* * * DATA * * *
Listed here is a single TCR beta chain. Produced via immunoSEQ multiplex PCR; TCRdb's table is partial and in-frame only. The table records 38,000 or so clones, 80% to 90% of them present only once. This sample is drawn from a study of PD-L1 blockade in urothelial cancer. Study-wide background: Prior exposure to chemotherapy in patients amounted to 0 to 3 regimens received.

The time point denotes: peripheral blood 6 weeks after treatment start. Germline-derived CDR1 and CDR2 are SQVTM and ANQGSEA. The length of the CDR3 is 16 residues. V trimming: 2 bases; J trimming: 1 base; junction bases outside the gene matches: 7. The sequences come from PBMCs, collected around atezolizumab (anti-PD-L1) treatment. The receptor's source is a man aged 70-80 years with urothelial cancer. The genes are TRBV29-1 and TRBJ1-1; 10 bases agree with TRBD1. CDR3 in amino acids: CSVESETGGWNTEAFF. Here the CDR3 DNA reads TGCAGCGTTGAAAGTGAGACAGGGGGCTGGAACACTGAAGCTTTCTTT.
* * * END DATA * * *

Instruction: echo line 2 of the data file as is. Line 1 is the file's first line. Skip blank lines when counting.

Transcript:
The time point denotes: peripheral blood 6 weeks after treatment start. Germline-derived CDR1 and CDR2 are SQVTM and ANQGSEA. The length of the CDR3 is 16 residues. V trimming: 2 bases; J trimming: 1 base; junction bases outside the gene matches: 7. The sequences come from PBMCs, collected around atezolizumab (anti-PD-L1) treatment. The receptor's source is a man aged 70-80 years with urothelial cancer. The genes are TRBV29-1 and TRBJ1-1; 10 bases agree with TRBD1. CDR3 in amino acids: CSVESETGGWNTEAFF. Here the CDR3 DNA reads TGCAGCGTTGAAAGTGAGACAGGGGGCTGGAACACTGAAGCTTTCTTT.